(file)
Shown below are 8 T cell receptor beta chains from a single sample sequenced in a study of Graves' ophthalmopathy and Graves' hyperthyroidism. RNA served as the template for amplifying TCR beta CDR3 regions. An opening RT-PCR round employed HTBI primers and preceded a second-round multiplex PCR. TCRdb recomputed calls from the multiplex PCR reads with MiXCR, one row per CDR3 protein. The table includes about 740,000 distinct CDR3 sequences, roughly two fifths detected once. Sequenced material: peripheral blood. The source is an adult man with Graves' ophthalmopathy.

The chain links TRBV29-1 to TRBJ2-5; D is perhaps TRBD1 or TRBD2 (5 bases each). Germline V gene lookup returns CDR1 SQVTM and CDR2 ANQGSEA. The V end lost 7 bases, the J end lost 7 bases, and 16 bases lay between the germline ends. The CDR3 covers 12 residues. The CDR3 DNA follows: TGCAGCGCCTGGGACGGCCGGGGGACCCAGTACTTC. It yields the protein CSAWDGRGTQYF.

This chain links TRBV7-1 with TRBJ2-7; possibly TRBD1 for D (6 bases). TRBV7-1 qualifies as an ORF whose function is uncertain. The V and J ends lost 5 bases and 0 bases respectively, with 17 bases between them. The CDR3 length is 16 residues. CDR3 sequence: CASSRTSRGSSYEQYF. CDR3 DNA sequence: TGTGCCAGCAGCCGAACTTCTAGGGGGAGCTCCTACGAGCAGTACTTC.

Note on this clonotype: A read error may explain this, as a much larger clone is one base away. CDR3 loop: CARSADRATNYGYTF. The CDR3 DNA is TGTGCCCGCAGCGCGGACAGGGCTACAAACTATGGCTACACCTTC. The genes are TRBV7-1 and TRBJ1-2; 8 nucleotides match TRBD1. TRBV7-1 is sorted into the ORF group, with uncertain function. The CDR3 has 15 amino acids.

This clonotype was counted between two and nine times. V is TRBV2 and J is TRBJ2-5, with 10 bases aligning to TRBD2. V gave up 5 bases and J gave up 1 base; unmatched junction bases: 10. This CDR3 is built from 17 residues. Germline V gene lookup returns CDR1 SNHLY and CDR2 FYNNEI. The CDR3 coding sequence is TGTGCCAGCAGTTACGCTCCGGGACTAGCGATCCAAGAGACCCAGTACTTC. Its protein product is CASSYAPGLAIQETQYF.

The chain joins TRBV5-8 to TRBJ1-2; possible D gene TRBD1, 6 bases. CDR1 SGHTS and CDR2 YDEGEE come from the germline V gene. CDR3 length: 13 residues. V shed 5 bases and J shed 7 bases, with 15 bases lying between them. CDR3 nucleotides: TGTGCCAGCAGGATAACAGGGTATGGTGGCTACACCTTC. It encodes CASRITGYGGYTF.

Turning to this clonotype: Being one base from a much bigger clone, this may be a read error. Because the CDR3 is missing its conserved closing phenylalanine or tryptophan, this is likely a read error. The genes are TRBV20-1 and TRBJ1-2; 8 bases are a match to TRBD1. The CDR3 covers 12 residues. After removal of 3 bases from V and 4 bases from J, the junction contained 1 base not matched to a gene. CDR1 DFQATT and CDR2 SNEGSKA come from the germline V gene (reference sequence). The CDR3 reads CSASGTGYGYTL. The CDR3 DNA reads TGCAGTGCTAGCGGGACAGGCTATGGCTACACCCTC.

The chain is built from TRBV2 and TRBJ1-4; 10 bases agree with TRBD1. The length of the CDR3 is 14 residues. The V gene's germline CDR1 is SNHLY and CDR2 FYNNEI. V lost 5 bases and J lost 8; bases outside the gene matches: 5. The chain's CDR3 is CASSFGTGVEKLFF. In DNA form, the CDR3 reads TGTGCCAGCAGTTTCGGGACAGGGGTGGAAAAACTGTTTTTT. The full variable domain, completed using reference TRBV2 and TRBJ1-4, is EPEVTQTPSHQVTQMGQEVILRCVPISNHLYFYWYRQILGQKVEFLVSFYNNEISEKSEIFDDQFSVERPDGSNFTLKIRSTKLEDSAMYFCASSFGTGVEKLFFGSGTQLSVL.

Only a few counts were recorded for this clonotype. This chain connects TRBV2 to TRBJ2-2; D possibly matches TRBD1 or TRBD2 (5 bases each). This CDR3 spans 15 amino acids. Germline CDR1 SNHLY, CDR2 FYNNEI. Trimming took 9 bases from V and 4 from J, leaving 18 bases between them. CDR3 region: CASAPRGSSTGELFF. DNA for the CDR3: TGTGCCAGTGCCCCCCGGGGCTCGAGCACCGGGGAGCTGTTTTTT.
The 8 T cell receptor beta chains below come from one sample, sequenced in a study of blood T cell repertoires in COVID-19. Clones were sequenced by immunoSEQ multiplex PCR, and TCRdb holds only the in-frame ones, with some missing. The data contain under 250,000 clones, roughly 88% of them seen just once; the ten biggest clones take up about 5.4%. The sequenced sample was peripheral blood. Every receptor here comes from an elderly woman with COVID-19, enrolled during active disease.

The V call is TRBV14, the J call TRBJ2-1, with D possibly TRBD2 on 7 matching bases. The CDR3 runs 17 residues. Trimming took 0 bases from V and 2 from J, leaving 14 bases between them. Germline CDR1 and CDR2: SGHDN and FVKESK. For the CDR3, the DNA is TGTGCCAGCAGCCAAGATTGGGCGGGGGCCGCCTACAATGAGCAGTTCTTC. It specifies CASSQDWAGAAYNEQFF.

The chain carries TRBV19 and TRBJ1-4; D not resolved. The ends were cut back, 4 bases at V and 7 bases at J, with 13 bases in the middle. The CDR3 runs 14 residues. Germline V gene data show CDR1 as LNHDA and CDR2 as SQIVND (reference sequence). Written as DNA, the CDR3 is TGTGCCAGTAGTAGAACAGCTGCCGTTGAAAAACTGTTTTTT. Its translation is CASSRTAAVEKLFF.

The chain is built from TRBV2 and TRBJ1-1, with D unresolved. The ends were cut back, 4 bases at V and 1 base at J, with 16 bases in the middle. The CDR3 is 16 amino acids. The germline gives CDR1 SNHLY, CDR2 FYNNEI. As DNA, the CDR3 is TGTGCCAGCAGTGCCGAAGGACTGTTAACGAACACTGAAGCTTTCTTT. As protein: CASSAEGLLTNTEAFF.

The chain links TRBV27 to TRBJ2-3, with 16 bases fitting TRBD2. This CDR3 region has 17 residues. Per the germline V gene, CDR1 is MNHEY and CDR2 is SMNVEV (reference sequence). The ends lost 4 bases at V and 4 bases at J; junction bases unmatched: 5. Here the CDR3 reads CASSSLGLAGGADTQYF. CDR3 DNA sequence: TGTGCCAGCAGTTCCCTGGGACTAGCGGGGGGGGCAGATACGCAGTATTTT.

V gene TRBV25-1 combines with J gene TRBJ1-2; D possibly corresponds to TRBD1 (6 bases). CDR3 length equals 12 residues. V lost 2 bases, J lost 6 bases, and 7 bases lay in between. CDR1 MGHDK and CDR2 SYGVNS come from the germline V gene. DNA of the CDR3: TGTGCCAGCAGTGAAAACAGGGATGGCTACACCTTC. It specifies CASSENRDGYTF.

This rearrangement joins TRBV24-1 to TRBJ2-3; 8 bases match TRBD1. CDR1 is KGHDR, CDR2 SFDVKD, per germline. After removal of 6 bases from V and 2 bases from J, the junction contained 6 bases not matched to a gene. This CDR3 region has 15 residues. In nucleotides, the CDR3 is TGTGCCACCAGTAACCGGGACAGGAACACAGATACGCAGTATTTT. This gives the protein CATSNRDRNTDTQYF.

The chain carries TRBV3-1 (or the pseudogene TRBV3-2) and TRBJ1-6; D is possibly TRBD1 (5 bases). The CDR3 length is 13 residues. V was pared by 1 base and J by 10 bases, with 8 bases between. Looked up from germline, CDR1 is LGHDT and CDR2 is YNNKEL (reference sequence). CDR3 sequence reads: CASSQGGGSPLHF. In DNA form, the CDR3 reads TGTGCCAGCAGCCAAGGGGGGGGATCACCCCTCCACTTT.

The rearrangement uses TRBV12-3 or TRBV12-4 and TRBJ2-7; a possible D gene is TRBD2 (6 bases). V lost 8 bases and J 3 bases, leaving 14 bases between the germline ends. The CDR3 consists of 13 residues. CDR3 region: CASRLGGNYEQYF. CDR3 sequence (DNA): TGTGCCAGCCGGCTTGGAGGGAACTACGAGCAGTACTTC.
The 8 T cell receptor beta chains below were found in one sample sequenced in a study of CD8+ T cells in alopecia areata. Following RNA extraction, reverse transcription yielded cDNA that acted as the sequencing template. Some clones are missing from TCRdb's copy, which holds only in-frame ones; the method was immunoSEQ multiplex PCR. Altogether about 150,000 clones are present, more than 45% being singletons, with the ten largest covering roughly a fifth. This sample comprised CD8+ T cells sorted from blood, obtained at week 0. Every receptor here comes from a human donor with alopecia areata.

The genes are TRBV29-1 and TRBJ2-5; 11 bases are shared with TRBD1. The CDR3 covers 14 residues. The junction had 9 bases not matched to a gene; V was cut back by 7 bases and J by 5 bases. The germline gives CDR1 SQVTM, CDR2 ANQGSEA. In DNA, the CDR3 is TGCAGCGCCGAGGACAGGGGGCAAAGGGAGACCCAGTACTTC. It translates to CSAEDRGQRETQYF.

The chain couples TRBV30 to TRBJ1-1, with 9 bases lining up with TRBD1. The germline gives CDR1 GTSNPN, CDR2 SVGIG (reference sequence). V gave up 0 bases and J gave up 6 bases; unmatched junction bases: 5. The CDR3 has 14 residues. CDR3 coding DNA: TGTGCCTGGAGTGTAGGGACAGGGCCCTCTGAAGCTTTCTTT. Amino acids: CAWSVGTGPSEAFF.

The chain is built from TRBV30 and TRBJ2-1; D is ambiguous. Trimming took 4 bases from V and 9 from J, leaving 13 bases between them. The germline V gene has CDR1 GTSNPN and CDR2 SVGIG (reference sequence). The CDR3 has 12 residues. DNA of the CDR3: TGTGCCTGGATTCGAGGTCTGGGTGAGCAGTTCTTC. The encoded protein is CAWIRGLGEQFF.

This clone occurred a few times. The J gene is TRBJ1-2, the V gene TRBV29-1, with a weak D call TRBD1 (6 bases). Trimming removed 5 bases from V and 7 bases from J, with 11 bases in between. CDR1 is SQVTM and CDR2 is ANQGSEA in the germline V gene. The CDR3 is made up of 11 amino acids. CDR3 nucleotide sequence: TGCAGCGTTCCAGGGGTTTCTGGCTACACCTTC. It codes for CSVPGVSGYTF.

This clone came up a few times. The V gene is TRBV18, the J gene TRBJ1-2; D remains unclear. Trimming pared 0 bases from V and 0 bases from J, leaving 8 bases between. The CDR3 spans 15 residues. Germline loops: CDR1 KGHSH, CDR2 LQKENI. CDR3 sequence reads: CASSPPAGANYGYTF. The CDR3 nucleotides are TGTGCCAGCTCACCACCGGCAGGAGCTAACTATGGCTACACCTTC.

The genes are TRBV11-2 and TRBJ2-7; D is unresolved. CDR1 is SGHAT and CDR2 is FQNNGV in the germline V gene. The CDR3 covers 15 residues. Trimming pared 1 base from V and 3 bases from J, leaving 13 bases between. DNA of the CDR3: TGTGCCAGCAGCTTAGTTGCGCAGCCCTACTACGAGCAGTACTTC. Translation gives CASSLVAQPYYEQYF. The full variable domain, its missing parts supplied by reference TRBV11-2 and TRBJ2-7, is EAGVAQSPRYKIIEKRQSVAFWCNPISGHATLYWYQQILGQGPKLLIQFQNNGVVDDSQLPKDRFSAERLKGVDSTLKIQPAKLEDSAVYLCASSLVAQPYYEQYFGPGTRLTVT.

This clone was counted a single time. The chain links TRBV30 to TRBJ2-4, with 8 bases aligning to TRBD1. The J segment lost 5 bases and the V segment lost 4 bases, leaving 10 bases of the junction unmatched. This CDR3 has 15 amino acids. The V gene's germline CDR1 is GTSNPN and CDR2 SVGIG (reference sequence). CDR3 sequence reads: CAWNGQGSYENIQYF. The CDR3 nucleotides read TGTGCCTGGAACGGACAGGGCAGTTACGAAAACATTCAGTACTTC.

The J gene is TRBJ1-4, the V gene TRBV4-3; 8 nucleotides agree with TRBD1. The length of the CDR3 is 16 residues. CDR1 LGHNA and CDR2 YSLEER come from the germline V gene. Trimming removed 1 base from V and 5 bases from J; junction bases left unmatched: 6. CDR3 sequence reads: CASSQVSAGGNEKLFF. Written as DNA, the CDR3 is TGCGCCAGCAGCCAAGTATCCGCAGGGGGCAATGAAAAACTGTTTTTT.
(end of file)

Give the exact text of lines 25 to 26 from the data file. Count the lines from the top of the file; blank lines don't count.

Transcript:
The genes are TRBV11-2 and TRBJ2-7; D is unresolved. CDR1 is SGHAT and CDR2 is FQNNGV in the germline V gene. The CDR3 covers 15 residues. Trimming pared 1 base from V and 3 bases from J, leaving 13 bases between. DNA of the CDR3: TGTGCCAGCAGCTTAGTTGCGCAGCCCTACTACGAGCAGTACTTC. Translation gives CASSLVAQPYYEQYF. The full variable domain, its missing parts supplied by reference TRBV11-2 and TRBJ2-7, is EAGVAQSPRYKIIEKRQSVAFWCNPISGHATLYWYQQILGQGPKLLIQFQNNGVVDDSQLPKDRFSAERLKGVDSTLKIQPAKLEDSAVYLCASSLVAQPYYEQYFGPGTRLTVT.

This clone was counted a single time. The chain links TRBV30 to TRBJ2-4, with 8 bases aligning to TRBD1. The J segment lost 5 bases and the V segment lost 4 bases, leaving 10 bases of the junction unmatched. This CDR3 has 15 amino acids. The V gene's germline CDR1 is GTSNPN and CDR2 SVGIG (reference sequence). CDR3 sequence reads: CAWNGQGSYENIQYF. The CDR3 nucleotides read TGTGCCTGGAACGGACAGGGCAGTTACGAAAACATTCAGTACTTC.